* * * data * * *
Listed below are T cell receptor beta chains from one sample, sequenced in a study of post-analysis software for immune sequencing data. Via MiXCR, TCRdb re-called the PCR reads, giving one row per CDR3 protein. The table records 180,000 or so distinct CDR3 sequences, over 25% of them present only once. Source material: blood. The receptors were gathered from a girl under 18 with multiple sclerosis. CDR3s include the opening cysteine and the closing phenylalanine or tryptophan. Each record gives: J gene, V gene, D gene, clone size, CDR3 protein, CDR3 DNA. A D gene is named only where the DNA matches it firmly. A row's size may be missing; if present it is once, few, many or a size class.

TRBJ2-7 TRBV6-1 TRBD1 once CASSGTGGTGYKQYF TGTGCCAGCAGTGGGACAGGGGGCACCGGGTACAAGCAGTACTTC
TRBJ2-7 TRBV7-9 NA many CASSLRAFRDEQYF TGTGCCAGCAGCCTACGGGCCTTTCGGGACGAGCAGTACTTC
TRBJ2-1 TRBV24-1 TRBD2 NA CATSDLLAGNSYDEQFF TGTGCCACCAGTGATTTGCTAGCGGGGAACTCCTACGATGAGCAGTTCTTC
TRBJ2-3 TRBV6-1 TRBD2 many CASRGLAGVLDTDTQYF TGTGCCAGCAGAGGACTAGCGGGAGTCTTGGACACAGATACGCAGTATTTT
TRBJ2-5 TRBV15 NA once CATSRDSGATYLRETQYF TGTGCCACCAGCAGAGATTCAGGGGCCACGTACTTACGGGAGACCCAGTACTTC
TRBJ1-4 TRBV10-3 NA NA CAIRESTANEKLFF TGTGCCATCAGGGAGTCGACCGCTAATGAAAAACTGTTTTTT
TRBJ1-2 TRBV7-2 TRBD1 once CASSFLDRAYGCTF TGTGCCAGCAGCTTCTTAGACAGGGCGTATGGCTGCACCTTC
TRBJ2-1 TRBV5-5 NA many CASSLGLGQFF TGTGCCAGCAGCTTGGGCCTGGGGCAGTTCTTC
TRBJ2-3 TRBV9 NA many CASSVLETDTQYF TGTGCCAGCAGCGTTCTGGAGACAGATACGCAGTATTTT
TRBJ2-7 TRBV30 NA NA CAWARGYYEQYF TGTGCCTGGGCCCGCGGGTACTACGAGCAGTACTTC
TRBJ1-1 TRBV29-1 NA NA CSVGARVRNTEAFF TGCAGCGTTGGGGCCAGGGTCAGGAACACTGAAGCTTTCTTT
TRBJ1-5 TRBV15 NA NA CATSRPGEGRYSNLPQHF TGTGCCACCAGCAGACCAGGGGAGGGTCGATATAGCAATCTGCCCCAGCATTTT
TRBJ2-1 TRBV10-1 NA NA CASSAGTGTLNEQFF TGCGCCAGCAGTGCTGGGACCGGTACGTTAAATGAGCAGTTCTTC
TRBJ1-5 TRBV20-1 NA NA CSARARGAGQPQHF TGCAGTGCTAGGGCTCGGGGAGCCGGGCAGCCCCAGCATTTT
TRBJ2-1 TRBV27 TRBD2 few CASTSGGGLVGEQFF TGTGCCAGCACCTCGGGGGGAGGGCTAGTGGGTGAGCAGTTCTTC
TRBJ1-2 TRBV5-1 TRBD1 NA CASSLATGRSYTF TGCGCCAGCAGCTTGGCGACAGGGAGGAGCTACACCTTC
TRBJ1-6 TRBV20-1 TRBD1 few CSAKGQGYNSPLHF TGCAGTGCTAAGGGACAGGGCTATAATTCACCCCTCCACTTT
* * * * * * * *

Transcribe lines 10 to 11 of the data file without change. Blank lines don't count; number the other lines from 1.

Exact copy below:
TRBJ2-3 TRBV9 NA many CASSVLETDTQYF TGTGCCAGCAGCGTTCTGGAGACAGATACGCAGTATTTT
TRBJ2-7 TRBV30 NA NA CAWARGYYEQYF TGTGCCTGGGCCCGCGGGTACTACGAGCAGTACTTC